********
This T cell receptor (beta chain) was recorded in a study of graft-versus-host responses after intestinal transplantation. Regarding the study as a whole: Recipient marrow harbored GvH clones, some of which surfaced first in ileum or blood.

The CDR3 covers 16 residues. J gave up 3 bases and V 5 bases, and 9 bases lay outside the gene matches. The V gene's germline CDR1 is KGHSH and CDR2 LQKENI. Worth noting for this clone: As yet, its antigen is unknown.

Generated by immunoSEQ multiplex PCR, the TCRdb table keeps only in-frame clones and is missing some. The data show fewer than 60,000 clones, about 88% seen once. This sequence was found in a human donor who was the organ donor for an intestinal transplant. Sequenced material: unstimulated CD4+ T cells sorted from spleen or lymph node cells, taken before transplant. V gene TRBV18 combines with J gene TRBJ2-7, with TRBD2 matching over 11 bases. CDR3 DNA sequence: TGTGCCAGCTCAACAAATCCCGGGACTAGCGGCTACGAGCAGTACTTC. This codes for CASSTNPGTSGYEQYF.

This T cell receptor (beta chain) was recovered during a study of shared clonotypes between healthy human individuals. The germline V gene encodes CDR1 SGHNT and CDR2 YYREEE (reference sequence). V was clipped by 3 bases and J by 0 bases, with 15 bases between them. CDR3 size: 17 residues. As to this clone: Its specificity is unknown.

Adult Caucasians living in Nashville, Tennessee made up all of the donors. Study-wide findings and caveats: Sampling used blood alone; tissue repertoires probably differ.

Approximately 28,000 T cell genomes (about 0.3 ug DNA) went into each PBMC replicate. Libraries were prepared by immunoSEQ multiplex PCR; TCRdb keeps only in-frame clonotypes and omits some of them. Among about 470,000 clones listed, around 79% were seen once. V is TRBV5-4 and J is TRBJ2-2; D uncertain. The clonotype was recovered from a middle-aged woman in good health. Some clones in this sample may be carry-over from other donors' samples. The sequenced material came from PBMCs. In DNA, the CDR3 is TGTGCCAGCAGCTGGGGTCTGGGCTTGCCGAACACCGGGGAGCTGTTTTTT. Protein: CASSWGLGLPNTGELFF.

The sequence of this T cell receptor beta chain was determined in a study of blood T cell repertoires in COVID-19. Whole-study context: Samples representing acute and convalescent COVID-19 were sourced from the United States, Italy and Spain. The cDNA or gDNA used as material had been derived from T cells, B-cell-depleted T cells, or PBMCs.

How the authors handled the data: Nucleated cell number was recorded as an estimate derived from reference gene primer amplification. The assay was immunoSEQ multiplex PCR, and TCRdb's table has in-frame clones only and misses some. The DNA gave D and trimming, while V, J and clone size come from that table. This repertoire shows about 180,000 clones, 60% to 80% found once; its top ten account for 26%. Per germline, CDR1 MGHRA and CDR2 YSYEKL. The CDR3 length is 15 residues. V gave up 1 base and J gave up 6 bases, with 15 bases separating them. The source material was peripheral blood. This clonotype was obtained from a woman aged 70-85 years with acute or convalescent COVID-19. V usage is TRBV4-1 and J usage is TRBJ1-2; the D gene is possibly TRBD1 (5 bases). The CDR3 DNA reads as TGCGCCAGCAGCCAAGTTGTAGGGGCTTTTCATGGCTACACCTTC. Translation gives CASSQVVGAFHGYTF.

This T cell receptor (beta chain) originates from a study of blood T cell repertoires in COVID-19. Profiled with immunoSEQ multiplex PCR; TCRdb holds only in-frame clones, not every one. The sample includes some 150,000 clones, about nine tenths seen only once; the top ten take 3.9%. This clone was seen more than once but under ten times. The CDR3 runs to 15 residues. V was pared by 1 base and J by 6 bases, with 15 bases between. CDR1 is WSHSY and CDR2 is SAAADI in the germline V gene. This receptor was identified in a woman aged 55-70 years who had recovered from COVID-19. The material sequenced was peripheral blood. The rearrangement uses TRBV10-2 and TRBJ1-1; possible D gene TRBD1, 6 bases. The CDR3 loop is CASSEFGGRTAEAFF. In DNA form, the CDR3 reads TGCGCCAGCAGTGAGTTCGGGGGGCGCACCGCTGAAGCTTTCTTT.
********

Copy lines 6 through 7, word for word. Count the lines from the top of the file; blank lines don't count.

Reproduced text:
Approximately 28,000 T cell genomes (about 0.3 ug DNA) went into each PBMC replicate. Libraries were prepared by immunoSEQ multiplex PCR; TCRdb keeps only in-frame clonotypes and omits some of them. Among about 470,000 clones listed, around 79% were seen once. V is TRBV5-4 and J is TRBJ2-2; D uncertain. The clonotype was recovered from a middle-aged woman in good health. Some clones in this sample may be carry-over from other donors' samples. The sequenced material came from PBMCs. In DNA, the CDR3 is TGTGCCAGCAGCTGGGGTCTGGGCTTGCCGAACACCGGGGAGCTGTTTTTT. Protein: CASSWGLGLPNTGELFF.

The sequence of this T cell receptor beta chain was determined in a study of blood T cell repertoires in COVID-19. Whole-study context: Samples representing acute and convalescent COVID-19 were sourced from the United States, Italy and Spain. The cDNA or gDNA used as material had been derived from T cells, B-cell-depleted T cells, or PBMCs.